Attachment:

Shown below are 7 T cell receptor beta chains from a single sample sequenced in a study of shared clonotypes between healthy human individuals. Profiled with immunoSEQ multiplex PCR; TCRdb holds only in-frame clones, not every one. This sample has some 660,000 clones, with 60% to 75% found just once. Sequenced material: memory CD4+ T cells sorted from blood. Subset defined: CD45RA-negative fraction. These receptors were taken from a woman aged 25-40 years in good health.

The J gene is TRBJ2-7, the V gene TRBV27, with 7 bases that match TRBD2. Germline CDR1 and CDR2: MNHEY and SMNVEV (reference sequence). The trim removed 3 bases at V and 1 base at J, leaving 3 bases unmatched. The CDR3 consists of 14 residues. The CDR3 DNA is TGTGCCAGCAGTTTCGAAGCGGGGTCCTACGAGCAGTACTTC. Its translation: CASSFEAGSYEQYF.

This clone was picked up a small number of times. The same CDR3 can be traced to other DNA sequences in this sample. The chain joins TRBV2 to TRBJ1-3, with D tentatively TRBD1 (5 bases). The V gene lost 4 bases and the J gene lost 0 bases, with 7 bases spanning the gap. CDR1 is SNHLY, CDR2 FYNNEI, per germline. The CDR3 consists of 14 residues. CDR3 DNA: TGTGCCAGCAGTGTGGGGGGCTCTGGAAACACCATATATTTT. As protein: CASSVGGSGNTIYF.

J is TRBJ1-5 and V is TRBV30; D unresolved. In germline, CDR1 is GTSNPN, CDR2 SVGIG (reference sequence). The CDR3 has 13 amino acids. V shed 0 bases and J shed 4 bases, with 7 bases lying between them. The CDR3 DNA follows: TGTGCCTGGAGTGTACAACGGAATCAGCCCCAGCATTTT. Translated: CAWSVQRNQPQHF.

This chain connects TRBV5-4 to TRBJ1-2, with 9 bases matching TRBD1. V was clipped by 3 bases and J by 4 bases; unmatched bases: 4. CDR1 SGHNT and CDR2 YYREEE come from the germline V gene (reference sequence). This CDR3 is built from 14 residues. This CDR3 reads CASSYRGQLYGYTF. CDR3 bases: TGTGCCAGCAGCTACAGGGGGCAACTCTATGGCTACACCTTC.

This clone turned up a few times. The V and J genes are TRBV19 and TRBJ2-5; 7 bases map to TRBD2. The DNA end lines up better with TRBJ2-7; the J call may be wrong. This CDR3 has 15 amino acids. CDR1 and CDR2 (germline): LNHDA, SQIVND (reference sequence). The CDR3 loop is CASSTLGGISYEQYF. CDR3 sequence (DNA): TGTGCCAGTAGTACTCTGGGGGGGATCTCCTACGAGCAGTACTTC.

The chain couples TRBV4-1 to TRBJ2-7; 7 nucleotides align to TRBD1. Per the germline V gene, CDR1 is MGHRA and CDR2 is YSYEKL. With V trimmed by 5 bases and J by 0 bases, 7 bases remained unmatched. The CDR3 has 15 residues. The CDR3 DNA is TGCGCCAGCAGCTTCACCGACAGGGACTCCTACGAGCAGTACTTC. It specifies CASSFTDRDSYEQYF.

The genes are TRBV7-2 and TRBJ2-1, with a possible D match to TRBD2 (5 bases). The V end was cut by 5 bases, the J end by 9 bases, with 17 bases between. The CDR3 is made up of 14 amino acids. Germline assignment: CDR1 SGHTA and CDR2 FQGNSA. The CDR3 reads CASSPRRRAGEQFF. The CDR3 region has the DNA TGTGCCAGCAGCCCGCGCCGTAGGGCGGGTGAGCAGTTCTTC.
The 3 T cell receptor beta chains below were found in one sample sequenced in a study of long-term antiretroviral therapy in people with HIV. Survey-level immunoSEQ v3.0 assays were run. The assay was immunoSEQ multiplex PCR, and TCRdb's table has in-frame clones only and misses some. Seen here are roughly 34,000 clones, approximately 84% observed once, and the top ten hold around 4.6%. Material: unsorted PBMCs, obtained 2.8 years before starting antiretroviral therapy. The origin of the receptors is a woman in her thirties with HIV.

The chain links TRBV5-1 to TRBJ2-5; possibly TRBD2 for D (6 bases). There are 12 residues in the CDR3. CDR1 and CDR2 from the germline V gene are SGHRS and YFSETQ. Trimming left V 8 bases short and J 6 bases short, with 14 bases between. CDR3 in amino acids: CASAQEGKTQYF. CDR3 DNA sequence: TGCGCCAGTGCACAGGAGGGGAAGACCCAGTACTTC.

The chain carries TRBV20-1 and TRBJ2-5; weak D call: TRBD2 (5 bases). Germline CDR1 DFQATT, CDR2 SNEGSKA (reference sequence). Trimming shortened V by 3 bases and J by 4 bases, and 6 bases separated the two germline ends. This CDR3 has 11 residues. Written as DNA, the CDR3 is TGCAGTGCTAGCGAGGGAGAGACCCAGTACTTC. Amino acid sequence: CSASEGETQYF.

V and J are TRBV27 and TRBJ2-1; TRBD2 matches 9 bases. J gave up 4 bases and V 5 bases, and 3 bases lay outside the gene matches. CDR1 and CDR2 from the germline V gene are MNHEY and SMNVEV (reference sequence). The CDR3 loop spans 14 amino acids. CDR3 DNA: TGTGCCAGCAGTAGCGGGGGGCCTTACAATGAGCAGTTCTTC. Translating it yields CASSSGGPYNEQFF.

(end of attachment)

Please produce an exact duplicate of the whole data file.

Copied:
Shown below are 7 T cell receptor beta chains from a single sample sequenced in a study of shared clonotypes between healthy human individuals. Profiled with immunoSEQ multiplex PCR; TCRdb holds only in-frame clones, not every one. This sample has some 660,000 clones, with 60% to 75% found just once. Sequenced material: memory CD4+ T cells sorted from blood. Subset defined: CD45RA-negative fraction. These receptors were taken from a woman aged 25-40 years in good health.

The J gene is TRBJ2-7, the V gene TRBV27, with 7 bases that match TRBD2. Germline CDR1 and CDR2: MNHEY and SMNVEV (reference sequence). The trim removed 3 bases at V and 1 base at J, leaving 3 bases unmatched. The CDR3 consists of 14 residues. The CDR3 DNA is TGTGCCAGCAGTTTCGAAGCGGGGTCCTACGAGCAGTACTTC. Its translation: CASSFEAGSYEQYF.

This clone was picked up a small number of times. The same CDR3 can be traced to other DNA sequences in this sample. The chain joins TRBV2 to TRBJ1-3, with D tentatively TRBD1 (5 bases). The V gene lost 4 bases and the J gene lost 0 bases, with 7 bases spanning the gap. CDR1 is SNHLY, CDR2 FYNNEI, per germline. The CDR3 consists of 14 residues. CDR3 DNA: TGTGCCAGCAGTGTGGGGGGCTCTGGAAACACCATATATTTT. As protein: CASSVGGSGNTIYF.

J is TRBJ1-5 and V is TRBV30; D unresolved. In germline, CDR1 is GTSNPN, CDR2 SVGIG (reference sequence). The CDR3 has 13 amino acids. V shed 0 bases and J shed 4 bases, with 7 bases lying between them. The CDR3 DNA follows: TGTGCCTGGAGTGTACAACGGAATCAGCCCCAGCATTTT. Translated: CAWSVQRNQPQHF.

This chain connects TRBV5-4 to TRBJ1-2, with 9 bases matching TRBD1. V was clipped by 3 bases and J by 4 bases; unmatched bases: 4. CDR1 SGHNT and CDR2 YYREEE come from the germline V gene (reference sequence). This CDR3 is built from 14 residues. This CDR3 reads CASSYRGQLYGYTF. CDR3 bases: TGTGCCAGCAGCTACAGGGGGCAACTCTATGGCTACACCTTC.

This clone turned up a few times. The V and J genes are TRBV19 and TRBJ2-5; 7 bases map to TRBD2. The DNA end lines up better with TRBJ2-7; the J call may be wrong. This CDR3 has 15 amino acids. CDR1 and CDR2 (germline): LNHDA, SQIVND (reference sequence). The CDR3 loop is CASSTLGGISYEQYF. CDR3 sequence (DNA): TGTGCCAGTAGTACTCTGGGGGGGATCTCCTACGAGCAGTACTTC.

The chain couples TRBV4-1 to TRBJ2-7; 7 nucleotides align to TRBD1. Per the germline V gene, CDR1 is MGHRA and CDR2 is YSYEKL. With V trimmed by 5 bases and J by 0 bases, 7 bases remained unmatched. The CDR3 has 15 residues. The CDR3 DNA is TGCGCCAGCAGCTTCACCGACAGGGACTCCTACGAGCAGTACTTC. It specifies CASSFTDRDSYEQYF.

The genes are TRBV7-2 and TRBJ2-1, with a possible D match to TRBD2 (5 bases). The V end was cut by 5 bases, the J end by 9 bases, with 17 bases between. The CDR3 is made up of 14 amino acids. Germline assignment: CDR1 SGHTA and CDR2 FQGNSA. The CDR3 reads CASSPRRRAGEQFF. The CDR3 region has the DNA TGTGCCAGCAGCCCGCGCCGTAGGGCGGGTGAGCAGTTCTTC.
The 3 T cell receptor beta chains below were found in one sample sequenced in a study of long-term antiretroviral therapy in people with HIV. Survey-level immunoSEQ v3.0 assays were run. The assay was immunoSEQ multiplex PCR, and TCRdb's table has in-frame clones only and misses some. Seen here are roughly 34,000 clones, approximately 84% observed once, and the top ten hold around 4.6%. Material: unsorted PBMCs, obtained 2.8 years before starting antiretroviral therapy. The origin of the receptors is a woman in her thirties with HIV.

The chain links TRBV5-1 to TRBJ2-5; possibly TRBD2 for D (6 bases). There are 12 residues in the CDR3. CDR1 and CDR2 from the germline V gene are SGHRS and YFSETQ. Trimming left V 8 bases short and J 6 bases short, with 14 bases between. CDR3 in amino acids: CASAQEGKTQYF. CDR3 DNA sequence: TGCGCCAGTGCACAGGAGGGGAAGACCCAGTACTTC.

The chain carries TRBV20-1 and TRBJ2-5; weak D call: TRBD2 (5 bases). Germline CDR1 DFQATT, CDR2 SNEGSKA (reference sequence). Trimming shortened V by 3 bases and J by 4 bases, and 6 bases separated the two germline ends. This CDR3 has 11 residues. Written as DNA, the CDR3 is TGCAGTGCTAGCGAGGGAGAGACCCAGTACTTC. Amino acid sequence: CSASEGETQYF.

V and J are TRBV27 and TRBJ2-1; TRBD2 matches 9 bases. J gave up 4 bases and V 5 bases, and 3 bases lay outside the gene matches. CDR1 and CDR2 from the germline V gene are MNHEY and SMNVEV (reference sequence). The CDR3 loop spans 14 amino acids. CDR3 DNA: TGTGCCAGCAGTAGCGGGGGGCCTTACAATGAGCAGTTCTTC. Translating it yields CASSSGGPYNEQFF.